Surveyors seem to have a predilection for rather shiny watering holes in west(ish) London when Building Buys a Pint. The Portman, which has removed most of its old wooden interior in favour of cream walls and rack upon rack of immaculate glassware, is no exception

I get an insight into the reason for this surveying foible from James: “I think it might have been chosen because it was respectable. “We would have gone to the Three Tuns instead, but it’s a bit noisy and there would probably have been standing room only.”

But any concerns over the lack of grit disappear as the Portman’s kitchens produce superb chips while tales of international surveying adventures fly across the table.

“The most dangerous job we did was to value all of the British embassies across the world,” says Neal. “You’d get out of the plane, go with armed guards to the embassy, and get out of the country.”

Richard thinks surveyor survival rates are lower on housing estates closer to home. “No, the most dangerous job we did was in Swansea. It was stipulated that surveyors had to go round in pairs.”

Broken Britain also reared its head when Neal attempted to survey the dodgier parts of east London.

“In Whitechapel you put up razor wire to stop kids climbing on the scaffolding. You’d get there the next morning and find that someone had nicked the razor wire.”

It turns out that James grew up around Archway, which triggers a lively debate on the failings of post-war planning in London. We agree the brutalist tower block that looms over the underground station, looking like a less rounded version of the Death Star, was a bit of a mistake.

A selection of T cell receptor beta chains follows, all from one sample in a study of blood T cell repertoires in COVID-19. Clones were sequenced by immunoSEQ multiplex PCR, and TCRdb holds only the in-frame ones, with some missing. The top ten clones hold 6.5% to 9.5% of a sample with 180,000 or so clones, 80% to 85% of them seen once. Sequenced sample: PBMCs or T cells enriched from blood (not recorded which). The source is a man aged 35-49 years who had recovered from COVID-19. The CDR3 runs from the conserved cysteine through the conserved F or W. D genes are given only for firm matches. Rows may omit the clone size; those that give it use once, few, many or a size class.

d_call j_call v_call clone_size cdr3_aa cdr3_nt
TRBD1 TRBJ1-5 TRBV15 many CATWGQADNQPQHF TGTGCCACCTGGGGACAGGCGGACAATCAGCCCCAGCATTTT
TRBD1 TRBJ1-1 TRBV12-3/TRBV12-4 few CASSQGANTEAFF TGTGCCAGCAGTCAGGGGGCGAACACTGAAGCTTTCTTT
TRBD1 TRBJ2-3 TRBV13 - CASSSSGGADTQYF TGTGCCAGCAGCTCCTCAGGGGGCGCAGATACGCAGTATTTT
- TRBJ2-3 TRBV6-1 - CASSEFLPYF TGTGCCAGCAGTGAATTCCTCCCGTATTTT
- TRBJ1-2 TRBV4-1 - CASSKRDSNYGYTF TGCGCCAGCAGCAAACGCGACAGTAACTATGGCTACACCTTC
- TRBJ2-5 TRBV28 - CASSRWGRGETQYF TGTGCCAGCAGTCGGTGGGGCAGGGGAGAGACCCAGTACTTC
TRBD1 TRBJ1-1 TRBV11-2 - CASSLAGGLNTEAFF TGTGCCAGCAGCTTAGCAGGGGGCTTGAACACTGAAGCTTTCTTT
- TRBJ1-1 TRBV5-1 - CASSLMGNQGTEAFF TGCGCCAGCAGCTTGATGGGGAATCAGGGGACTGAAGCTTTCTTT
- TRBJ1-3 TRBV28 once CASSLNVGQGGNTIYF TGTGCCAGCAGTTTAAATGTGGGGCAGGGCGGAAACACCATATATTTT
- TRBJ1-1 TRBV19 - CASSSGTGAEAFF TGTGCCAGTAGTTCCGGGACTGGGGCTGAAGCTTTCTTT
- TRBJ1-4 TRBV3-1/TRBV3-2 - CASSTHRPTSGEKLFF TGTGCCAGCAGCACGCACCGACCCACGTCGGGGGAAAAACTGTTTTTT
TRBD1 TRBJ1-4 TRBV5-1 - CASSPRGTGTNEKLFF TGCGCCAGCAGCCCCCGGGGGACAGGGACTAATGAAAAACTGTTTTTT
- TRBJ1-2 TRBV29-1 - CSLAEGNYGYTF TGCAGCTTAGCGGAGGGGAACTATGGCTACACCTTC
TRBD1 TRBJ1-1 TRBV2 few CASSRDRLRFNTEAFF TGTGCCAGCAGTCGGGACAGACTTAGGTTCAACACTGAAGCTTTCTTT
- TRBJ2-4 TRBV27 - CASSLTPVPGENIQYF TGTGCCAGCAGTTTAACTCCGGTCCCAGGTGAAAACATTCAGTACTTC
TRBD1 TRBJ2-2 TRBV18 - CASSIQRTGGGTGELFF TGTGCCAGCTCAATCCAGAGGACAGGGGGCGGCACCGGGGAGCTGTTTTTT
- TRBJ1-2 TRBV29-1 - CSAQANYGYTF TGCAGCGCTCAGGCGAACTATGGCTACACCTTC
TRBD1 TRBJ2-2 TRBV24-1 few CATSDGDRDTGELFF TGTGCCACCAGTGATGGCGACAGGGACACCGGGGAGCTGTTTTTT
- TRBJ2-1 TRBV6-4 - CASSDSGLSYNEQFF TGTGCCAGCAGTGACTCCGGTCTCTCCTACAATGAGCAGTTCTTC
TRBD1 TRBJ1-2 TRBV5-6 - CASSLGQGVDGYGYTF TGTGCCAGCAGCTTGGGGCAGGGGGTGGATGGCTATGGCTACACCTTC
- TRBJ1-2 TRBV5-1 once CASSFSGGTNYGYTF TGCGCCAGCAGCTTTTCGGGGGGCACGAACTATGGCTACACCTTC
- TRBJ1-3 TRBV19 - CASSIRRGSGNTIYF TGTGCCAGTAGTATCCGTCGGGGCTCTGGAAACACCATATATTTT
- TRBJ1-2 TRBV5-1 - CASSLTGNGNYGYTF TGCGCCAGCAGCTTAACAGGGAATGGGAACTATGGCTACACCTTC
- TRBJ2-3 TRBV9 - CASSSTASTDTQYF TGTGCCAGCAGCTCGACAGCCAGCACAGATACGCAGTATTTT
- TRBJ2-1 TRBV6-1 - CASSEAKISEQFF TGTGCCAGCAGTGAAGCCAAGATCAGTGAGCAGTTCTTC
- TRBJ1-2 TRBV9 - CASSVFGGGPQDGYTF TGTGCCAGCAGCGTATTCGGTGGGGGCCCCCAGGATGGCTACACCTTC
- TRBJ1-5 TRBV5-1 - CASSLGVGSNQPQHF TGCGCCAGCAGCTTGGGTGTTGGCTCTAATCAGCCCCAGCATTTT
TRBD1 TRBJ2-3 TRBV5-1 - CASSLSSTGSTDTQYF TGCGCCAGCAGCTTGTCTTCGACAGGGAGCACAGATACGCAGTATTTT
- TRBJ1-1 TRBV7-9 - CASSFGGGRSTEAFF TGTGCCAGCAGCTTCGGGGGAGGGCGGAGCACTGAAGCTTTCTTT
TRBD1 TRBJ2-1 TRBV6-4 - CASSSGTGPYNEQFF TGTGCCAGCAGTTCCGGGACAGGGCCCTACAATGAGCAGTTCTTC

London is beginning to sound rather rough. But any Cluttons staff thinking of going abroad should remember not to make it too obvious around the office. One budding skier boasted so much about his upcoming trip to the slopes that all but one set of undergarments was pilfered from his case just before takeoff.

Meanwhile, the Portman’s bathroom mirror, which is covered in flattering prose, is creating a stir. “I saw the first line which said ’you’re gorgeous’, so I looked behind me,” James quips.

I am then thrown out of my depth by a seemingly well-worn debate over the relative merits of eighties TV shows Dempsey and Makepeace vs Cagney and Lacey. The former has the edge, propelled ahead by the attractive actress who played Makepeace. “I fancied her when I was 11,” says Stephen. “My standards haven’t changed since.”

We reach a highly respectable drinks total - mainly ale, although Simon controversially sneaked in a quiet shandy. Culture, compliments and chips: who needs the Three Tuns?

Chosen venue

The Portman, near Marble Arch 

Ambiance: ’Respectable’ refurbished West End pub 

Topics: Extreme surveying, Broken Britain, mischief at Cluttons, Dempsey and Makepeace


29 London Pride, 1 shandy, 1 bowl excellent chips

Who was there?

James Gray head of project and building consultancy
Simon Le Marquand senior surveyor
Stephen Bradford building surveyor
Alan Bertram partner
Richard Lodge partner
Neal Andrews partner
David Matthews Building